IMG_2079The next book was a long-time in coming: William Hope Hodgson’s The House on the Borderland. This title is one of the two of which I own excessive multiple editions: the Chapman & Hall, 1908; the Arkham House, 1946; plus innumerable paperbacks, etc. The situation really is ridiculous, folks. I figured the logical next step would be to publish my own edition. And this I did, with my dream line-up consisting of Alan Moore (introduction), Iain Sinclair (afterword), John Coulthart (illustrations), and Jon Mueller (soundtrack) — everyone who participated shares a deep admiration for Hodgson’s masterpiece, which is really the only way to do a project like this one. Apart from some production difficulties (ugh), we produced a beautiful signed edition just in time for the 100th anniversary of Hodgson’s death at Ypres in late April 1918. Alan declared it the finest edition of The House on the Borderland that had ever been published. Some reviews can be read here, a wonderful discussion between John Coulthart and Jon Mueller is here, and if you want to listen to Jon’s soundtrack (and even buy a digital copy), you can do that here.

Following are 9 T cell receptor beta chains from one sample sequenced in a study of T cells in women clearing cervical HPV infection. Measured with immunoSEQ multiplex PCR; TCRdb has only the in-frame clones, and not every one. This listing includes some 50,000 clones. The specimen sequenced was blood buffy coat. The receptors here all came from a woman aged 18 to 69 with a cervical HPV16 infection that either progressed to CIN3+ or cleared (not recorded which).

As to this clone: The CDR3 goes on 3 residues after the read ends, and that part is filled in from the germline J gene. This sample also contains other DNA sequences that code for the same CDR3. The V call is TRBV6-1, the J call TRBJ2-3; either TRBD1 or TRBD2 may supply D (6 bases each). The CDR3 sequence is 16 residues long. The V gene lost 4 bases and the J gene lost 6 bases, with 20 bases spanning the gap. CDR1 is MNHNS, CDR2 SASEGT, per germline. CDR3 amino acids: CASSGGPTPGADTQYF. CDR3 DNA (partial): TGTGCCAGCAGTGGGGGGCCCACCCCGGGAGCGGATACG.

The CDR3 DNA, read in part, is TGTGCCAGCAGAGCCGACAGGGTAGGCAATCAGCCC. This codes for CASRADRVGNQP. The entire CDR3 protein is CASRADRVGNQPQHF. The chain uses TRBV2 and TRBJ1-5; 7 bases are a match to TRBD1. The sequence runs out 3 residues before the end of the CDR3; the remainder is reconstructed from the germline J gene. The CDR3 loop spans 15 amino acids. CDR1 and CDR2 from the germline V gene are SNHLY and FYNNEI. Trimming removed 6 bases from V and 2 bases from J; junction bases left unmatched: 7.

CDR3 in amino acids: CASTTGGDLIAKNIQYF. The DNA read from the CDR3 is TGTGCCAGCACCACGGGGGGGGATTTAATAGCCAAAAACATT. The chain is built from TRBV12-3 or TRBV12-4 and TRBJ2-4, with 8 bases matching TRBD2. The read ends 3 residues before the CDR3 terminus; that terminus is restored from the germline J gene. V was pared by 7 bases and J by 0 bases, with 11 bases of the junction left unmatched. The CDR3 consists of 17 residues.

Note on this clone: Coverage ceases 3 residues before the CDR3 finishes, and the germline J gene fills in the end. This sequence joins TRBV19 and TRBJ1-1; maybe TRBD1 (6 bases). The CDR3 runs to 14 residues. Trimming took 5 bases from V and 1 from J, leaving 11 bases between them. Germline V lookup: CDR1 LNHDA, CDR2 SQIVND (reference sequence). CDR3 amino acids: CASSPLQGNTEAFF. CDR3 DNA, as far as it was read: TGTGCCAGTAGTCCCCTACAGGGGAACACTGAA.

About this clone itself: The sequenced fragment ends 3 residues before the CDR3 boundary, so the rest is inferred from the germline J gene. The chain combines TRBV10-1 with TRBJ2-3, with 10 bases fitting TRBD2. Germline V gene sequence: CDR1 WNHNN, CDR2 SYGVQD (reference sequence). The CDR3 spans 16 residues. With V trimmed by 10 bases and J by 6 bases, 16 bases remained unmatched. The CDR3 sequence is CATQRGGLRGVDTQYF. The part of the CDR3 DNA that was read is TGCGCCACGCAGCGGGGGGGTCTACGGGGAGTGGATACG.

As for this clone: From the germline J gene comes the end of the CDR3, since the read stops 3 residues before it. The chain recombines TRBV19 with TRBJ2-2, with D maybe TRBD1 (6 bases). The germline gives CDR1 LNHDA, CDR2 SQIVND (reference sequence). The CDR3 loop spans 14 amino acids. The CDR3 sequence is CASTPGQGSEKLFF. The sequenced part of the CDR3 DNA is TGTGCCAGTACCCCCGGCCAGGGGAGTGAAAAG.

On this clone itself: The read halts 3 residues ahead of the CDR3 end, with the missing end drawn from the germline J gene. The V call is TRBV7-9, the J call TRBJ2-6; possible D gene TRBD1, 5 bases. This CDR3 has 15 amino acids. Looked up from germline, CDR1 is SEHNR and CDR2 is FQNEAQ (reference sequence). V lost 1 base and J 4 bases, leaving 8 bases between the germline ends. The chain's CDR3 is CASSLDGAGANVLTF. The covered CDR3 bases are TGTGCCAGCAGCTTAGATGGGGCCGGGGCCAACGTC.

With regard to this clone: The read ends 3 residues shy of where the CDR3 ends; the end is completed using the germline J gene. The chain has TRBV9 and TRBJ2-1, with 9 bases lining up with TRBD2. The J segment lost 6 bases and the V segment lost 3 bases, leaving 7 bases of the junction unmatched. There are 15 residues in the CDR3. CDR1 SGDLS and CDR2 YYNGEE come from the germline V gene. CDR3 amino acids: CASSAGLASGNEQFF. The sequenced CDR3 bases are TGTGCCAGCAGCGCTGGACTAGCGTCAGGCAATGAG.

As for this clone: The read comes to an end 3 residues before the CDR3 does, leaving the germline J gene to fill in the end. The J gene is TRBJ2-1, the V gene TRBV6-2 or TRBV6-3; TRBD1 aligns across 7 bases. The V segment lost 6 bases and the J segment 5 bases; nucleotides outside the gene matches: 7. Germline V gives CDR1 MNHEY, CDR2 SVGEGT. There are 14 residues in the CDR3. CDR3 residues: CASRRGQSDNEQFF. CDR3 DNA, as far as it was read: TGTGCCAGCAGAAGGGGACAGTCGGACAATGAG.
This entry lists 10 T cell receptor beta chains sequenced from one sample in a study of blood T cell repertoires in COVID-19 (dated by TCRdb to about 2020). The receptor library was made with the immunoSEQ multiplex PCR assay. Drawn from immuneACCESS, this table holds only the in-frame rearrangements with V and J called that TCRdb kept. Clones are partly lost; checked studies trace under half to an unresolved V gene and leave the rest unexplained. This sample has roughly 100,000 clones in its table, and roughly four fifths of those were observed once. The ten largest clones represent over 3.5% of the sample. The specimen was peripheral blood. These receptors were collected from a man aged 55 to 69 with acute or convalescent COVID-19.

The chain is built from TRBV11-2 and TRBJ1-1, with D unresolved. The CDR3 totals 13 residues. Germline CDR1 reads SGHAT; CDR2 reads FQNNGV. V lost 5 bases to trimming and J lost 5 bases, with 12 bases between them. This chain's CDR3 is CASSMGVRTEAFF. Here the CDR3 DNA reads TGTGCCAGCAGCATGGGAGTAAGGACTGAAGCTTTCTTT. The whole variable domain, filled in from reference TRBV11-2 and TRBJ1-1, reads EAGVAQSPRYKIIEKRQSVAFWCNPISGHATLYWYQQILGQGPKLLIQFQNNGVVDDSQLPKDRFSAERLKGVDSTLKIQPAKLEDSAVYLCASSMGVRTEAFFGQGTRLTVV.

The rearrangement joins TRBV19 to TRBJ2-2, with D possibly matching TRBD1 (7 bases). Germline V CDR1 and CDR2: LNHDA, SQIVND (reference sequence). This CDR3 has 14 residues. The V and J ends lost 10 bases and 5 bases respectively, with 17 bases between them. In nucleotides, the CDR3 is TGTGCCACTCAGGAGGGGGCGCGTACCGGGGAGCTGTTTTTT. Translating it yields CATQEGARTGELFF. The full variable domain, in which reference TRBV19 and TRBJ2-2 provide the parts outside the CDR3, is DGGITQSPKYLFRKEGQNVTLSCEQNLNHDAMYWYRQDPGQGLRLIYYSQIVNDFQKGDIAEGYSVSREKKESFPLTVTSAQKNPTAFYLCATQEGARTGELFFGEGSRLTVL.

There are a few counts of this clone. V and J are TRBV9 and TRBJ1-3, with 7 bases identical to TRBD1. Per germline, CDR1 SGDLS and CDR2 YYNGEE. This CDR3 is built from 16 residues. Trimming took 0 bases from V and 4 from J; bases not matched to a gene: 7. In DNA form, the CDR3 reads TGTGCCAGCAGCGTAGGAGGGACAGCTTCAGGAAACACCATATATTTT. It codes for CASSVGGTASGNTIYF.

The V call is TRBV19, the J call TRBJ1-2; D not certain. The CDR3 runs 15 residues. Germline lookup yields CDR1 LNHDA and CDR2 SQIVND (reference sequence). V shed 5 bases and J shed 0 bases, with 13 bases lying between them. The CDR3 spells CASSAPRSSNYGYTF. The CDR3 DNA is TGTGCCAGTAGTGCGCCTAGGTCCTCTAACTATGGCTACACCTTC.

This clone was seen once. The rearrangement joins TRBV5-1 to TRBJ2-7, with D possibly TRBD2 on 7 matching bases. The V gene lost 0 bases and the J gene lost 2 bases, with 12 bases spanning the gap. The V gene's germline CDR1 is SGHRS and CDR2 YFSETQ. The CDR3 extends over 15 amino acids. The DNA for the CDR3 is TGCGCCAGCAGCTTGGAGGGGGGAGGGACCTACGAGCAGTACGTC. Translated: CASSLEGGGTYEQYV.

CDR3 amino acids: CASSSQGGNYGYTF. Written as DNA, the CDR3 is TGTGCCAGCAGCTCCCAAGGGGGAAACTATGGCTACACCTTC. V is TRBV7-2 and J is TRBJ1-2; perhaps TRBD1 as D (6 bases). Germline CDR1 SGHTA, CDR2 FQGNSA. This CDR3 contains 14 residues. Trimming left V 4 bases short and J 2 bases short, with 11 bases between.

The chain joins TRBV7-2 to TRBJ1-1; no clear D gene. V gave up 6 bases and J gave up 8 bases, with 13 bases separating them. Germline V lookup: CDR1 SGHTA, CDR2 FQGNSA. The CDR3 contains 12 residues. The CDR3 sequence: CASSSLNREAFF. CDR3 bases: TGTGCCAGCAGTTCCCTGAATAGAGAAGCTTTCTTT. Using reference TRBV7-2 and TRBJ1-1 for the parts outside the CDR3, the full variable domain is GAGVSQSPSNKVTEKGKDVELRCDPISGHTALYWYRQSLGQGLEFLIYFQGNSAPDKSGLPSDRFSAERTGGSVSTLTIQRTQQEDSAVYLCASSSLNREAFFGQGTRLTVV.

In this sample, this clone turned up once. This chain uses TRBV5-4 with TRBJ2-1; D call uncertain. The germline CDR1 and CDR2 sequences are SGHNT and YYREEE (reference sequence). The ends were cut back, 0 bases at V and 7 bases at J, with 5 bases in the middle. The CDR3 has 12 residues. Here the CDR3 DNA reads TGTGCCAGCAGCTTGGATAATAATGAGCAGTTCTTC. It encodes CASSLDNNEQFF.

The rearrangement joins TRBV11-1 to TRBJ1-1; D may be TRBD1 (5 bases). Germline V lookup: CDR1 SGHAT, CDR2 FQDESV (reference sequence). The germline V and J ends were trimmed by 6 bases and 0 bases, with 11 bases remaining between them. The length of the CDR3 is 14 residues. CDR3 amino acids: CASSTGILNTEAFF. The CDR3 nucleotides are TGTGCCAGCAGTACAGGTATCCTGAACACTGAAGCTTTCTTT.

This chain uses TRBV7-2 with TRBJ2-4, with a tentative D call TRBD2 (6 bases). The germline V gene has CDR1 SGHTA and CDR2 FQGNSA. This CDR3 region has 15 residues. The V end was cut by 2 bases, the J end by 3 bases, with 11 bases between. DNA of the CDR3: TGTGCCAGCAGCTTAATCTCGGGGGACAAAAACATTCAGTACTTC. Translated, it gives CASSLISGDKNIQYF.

IMG_2100Next was up may well be our most unsettling book of the year: Nicholas Royle’s The Dummy & Other Uncanny Stories. Apart from his introduction to Joel Lane’s The Anniversary of Never (2015), this is the first time I’ve worked with Nick. I suffered a few sleepless nights due to him, but sure, it was worth it. The stories evoke the uncanny in the Freudian sense, and that cover by Bill Bulloch is most disturbing. Reviewer Mario Guslandi also liked the book: “Royle’s dark fiction is always worth reading . . . His storytelling is impeccable, his plots always interesting and his characters credible.” If you’re still not convinced, you can read an interview with Nick here. You need a copy if you don’t have one already.